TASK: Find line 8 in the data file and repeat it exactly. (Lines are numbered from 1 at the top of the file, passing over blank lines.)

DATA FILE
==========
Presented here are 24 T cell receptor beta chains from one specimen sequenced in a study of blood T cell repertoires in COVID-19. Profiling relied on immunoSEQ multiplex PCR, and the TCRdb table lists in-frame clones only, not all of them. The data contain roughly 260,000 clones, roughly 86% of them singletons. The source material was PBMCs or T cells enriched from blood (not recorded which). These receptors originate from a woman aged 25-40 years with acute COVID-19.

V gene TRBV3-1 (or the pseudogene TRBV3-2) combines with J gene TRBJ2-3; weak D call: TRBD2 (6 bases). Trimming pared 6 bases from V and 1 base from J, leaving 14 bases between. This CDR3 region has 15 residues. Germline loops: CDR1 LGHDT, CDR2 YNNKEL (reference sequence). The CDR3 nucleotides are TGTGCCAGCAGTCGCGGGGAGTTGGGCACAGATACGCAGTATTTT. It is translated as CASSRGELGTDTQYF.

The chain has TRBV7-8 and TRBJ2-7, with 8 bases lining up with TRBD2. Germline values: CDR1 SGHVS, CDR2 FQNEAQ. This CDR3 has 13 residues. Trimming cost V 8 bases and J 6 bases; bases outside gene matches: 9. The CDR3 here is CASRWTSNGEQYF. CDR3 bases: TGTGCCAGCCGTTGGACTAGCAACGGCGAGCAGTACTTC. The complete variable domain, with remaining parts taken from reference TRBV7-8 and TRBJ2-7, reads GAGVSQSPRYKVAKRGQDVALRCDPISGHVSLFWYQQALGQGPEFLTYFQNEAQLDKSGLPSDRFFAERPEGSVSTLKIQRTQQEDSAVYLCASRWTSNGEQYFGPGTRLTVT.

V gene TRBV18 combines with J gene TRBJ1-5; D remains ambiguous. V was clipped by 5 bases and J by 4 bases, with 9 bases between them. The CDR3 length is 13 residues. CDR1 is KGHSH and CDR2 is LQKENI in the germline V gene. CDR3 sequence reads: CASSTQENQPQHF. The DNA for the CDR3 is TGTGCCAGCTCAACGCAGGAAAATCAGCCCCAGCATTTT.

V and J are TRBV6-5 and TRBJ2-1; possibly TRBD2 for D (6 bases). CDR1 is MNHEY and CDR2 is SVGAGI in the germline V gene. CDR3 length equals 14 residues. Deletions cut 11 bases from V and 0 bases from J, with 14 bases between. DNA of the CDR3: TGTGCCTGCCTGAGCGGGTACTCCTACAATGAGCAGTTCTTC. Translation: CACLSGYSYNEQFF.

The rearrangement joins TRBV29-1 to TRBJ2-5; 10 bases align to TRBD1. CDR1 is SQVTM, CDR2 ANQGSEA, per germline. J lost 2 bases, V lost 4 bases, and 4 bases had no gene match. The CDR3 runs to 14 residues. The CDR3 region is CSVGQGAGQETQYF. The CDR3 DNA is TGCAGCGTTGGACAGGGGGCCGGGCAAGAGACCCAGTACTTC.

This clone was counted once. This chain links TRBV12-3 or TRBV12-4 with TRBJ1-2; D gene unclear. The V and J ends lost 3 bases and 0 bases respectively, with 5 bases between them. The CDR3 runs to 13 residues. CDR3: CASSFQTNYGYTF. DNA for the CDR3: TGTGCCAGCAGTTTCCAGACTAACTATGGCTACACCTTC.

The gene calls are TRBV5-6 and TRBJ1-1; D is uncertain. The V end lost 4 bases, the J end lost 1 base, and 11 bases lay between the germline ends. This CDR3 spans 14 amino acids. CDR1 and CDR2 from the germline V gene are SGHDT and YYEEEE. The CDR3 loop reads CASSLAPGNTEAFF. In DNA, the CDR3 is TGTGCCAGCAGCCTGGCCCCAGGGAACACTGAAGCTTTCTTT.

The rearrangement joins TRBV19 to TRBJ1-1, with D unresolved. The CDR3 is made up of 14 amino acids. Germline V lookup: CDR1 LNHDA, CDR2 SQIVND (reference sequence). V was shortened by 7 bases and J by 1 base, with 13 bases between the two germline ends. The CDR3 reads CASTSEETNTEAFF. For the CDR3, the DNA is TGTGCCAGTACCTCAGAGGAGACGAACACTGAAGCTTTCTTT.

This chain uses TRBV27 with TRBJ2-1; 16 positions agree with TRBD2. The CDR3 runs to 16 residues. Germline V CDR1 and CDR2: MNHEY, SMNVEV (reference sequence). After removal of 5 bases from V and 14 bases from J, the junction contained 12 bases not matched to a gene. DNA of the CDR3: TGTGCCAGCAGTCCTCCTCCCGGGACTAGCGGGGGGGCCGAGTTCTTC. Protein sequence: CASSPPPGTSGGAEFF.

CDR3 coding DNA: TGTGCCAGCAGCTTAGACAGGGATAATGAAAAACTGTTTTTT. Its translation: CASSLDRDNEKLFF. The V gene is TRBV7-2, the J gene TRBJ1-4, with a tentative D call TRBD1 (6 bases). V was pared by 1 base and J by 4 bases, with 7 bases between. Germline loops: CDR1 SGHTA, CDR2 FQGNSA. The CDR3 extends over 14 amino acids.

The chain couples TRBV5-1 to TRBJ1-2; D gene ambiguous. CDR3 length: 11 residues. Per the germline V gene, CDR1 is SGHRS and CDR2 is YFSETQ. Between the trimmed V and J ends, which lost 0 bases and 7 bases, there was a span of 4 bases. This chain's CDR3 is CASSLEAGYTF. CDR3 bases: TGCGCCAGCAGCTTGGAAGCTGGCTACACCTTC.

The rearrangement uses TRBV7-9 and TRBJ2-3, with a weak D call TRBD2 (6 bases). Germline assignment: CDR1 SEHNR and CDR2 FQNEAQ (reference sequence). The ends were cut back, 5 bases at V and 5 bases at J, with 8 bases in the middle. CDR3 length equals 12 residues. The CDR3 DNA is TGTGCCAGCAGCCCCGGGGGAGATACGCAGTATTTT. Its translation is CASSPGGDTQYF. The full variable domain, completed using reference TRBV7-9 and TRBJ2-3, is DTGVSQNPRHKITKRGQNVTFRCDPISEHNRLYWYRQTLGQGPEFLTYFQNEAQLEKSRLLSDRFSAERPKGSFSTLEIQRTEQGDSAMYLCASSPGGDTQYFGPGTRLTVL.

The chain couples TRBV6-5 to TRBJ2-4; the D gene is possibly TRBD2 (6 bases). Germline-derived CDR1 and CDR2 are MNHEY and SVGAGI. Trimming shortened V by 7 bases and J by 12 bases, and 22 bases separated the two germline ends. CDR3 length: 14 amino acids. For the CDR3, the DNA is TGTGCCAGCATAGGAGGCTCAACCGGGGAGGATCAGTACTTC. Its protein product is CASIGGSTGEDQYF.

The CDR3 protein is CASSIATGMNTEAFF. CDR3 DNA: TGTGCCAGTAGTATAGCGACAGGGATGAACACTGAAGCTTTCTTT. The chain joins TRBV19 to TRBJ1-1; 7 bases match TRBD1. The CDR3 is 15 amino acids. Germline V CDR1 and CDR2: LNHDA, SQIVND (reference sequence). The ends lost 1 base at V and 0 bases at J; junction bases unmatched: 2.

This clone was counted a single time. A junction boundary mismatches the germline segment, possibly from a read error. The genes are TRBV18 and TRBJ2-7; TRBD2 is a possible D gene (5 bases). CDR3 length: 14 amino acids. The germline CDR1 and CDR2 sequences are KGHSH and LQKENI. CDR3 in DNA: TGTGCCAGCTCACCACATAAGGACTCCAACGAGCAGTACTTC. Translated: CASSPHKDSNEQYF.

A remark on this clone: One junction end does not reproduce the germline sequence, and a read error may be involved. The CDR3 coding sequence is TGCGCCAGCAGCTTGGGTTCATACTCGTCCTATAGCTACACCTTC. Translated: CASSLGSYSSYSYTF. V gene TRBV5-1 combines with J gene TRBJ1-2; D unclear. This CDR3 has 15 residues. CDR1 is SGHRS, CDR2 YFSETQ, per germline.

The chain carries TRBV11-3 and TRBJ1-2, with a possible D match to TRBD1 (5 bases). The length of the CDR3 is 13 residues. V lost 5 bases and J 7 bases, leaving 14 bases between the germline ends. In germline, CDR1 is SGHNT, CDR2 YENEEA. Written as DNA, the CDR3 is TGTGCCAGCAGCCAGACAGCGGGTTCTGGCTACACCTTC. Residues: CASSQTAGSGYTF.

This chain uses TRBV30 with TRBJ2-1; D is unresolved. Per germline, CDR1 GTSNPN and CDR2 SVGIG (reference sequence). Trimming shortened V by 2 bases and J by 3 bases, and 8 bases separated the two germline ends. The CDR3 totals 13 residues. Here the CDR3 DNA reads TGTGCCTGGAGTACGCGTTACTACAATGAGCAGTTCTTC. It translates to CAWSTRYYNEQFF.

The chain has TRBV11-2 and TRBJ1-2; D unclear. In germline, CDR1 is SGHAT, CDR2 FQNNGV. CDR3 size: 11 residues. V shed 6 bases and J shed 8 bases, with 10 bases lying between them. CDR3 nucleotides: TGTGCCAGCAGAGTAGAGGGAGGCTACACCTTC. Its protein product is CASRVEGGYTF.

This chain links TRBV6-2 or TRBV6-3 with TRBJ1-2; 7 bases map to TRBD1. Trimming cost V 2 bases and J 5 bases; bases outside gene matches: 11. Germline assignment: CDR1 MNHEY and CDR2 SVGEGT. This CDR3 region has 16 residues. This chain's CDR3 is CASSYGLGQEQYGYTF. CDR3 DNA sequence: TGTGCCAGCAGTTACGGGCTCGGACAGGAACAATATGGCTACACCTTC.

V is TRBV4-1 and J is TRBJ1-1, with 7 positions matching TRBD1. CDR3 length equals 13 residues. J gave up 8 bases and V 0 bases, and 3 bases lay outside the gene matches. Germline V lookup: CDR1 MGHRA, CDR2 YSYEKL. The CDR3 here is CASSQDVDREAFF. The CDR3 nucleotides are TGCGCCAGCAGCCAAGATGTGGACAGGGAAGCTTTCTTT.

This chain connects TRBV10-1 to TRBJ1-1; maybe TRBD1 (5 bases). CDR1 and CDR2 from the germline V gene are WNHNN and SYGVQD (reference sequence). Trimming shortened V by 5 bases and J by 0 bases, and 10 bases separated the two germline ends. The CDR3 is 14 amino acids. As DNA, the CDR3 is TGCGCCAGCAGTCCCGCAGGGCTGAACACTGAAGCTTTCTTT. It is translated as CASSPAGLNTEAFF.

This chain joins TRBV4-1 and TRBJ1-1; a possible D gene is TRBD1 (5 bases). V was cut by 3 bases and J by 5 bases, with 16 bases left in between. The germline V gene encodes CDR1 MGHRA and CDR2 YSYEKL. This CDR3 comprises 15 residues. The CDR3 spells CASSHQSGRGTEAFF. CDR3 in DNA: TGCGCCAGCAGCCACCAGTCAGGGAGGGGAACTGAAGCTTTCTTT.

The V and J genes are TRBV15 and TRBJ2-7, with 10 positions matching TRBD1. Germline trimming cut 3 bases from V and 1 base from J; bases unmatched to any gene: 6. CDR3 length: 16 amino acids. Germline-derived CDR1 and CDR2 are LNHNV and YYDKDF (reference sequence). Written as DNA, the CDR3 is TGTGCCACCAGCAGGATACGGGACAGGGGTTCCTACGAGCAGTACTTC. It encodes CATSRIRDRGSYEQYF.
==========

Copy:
The gene calls are TRBV5-6 and TRBJ1-1; D is uncertain. The V end lost 4 bases, the J end lost 1 base, and 11 bases lay between the germline ends. This CDR3 spans 14 amino acids. CDR1 and CDR2 from the germline V gene are SGHDT and YYEEEE. The CDR3 loop reads CASSLAPGNTEAFF. In DNA, the CDR3 is TGTGCCAGCAGCCTGGCCCCAGGGAACACTGAAGCTTTCTTT.